Blogs

Stay Up to Date!

Sign up for Enews

Follow

Join us on any of one of these social networking sites.

Recognizing the Loss

A recent fire destroyed a significant collection of African-American art owned by Peggy Cooper Cafritz. Her loss is our loss too and brings new significance to the Harmon and Harriet Kelley collection now on view at the Carter. This exhibition will close on August 23rd, so be sure to come in and see examples of great American art.

Save the Date

Please join us this Friday for a presentation by the museum’s Davidson Family Fellow, Aaron Carico, PhD candidate in American Studies at Yale University, as he discusses the painting Attention Company! by William Harnett.

Friend Us

The Amon Carter Museum is on Facebook! Become our friend, and you’ll be among the first to know what’s new at the Carter, including events, exhibitions and acquisitions. Click here to go to our public profile page.

Photo of the Week: Office Space

I'd never noticed until this morning just how many photographs of workers there are in the Carter's collection. And not just photos of exciting outdoor work, but people sitting at their desks...going back to 1847!

For Photo of the Week, pencil-pushing through the years:


Unknown artist, [Unidentified civilian, seated at desk, pen in hand] , daguerreotype, ca. 1847, Gift of Paul Katz, Bennington, Vermont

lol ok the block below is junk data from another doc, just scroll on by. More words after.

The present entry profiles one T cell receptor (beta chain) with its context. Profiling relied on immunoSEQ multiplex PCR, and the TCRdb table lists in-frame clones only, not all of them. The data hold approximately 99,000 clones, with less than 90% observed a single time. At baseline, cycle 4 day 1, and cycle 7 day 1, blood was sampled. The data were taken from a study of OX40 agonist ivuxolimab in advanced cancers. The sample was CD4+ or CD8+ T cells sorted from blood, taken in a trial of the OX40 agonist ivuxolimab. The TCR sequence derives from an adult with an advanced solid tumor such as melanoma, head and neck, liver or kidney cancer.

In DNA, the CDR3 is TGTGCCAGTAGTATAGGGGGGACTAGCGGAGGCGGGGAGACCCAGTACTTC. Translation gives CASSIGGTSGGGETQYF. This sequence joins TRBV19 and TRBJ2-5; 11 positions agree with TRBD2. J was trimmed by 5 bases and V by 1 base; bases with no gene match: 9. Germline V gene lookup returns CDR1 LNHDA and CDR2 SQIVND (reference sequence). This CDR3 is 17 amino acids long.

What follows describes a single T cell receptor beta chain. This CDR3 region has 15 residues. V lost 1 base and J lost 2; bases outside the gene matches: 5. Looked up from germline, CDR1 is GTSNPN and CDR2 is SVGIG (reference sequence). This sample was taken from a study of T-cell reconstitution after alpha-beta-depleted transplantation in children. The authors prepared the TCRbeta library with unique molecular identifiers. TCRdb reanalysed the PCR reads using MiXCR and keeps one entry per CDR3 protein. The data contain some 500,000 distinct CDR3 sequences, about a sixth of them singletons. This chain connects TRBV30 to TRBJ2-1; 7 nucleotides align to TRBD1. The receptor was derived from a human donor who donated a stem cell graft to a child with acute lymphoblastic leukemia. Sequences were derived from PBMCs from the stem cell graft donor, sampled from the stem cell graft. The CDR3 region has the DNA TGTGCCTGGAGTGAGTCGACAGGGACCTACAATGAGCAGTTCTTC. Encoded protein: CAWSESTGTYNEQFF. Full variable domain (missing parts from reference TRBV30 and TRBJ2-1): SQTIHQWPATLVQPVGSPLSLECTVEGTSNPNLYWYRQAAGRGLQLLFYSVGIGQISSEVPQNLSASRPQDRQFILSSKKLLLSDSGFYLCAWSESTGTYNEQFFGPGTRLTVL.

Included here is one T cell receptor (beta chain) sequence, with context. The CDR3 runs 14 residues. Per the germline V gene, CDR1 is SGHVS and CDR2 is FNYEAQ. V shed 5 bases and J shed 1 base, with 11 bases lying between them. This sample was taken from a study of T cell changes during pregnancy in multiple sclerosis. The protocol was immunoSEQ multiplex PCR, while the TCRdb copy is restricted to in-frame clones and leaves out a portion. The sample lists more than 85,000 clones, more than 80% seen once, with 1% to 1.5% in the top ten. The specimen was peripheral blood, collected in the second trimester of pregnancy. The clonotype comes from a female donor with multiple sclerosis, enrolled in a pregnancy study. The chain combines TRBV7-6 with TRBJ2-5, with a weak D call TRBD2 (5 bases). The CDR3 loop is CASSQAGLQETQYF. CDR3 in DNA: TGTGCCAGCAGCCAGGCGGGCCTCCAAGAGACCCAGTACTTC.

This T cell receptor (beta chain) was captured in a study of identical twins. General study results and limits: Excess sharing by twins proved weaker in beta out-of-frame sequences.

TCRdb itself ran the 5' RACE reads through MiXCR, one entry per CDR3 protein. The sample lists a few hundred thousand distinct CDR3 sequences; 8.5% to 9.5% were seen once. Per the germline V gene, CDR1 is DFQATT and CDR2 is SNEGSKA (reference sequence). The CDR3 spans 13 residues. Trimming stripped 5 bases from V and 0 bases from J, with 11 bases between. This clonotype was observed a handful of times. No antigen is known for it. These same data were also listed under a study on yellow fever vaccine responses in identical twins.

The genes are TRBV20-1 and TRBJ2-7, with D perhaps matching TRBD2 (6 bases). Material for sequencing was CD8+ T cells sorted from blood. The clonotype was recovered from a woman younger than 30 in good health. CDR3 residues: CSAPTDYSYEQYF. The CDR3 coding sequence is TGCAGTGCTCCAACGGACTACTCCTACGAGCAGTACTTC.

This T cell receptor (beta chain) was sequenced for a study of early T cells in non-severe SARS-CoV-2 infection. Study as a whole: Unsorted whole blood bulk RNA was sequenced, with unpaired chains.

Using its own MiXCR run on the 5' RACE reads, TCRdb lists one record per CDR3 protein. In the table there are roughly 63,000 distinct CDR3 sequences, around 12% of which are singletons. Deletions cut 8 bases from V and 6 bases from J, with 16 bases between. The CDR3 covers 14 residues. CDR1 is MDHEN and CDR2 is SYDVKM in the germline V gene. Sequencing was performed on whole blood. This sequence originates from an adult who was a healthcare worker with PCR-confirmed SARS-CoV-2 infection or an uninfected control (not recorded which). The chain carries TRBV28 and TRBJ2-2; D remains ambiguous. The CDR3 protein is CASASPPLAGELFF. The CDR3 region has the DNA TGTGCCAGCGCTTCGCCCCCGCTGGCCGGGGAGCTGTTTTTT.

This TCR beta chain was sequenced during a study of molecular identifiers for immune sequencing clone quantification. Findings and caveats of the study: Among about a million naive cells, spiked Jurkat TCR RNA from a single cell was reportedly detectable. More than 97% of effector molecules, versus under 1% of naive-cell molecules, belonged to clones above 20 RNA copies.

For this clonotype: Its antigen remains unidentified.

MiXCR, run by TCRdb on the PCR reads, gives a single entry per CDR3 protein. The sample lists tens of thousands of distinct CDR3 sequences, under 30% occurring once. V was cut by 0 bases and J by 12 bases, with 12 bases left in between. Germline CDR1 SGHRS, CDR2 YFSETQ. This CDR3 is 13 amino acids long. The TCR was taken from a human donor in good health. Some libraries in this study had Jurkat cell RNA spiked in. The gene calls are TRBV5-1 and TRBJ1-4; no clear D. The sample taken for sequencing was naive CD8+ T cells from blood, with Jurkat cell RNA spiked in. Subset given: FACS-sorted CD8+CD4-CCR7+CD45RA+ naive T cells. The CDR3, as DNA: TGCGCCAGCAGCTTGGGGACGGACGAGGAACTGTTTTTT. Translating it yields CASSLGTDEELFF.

Karl Struss, [Cecil B. Demille in his studio office], gelatin silver print, 1919
©1983 Amon Carter Museum


William Joseph Carner, C. R. Church, Jr., Seismographic Computer, Checking and Comparing Seismograph Reflections Sent in from the Field. Humble Oil and Refining Co., Houston, Texas, gelatin silver print, 1947
Gift of Texas Monthly, Inc., printed from a negative in the Standard Oil of New Jersey Collection, University of Louisville Photographic Archives, © Standard Oil Company


Paul Hester, Republic Bank. Office. Houston, gelatin silver print, 1984
Gift of the Texas Historical Foundation with support from a major grant from the DuPont Company and Conoco, its energy subsidiary, and assistance from the Texas Commission on the Arts and the National Endowment for the Arts, © 1984 Paul Hester

What a View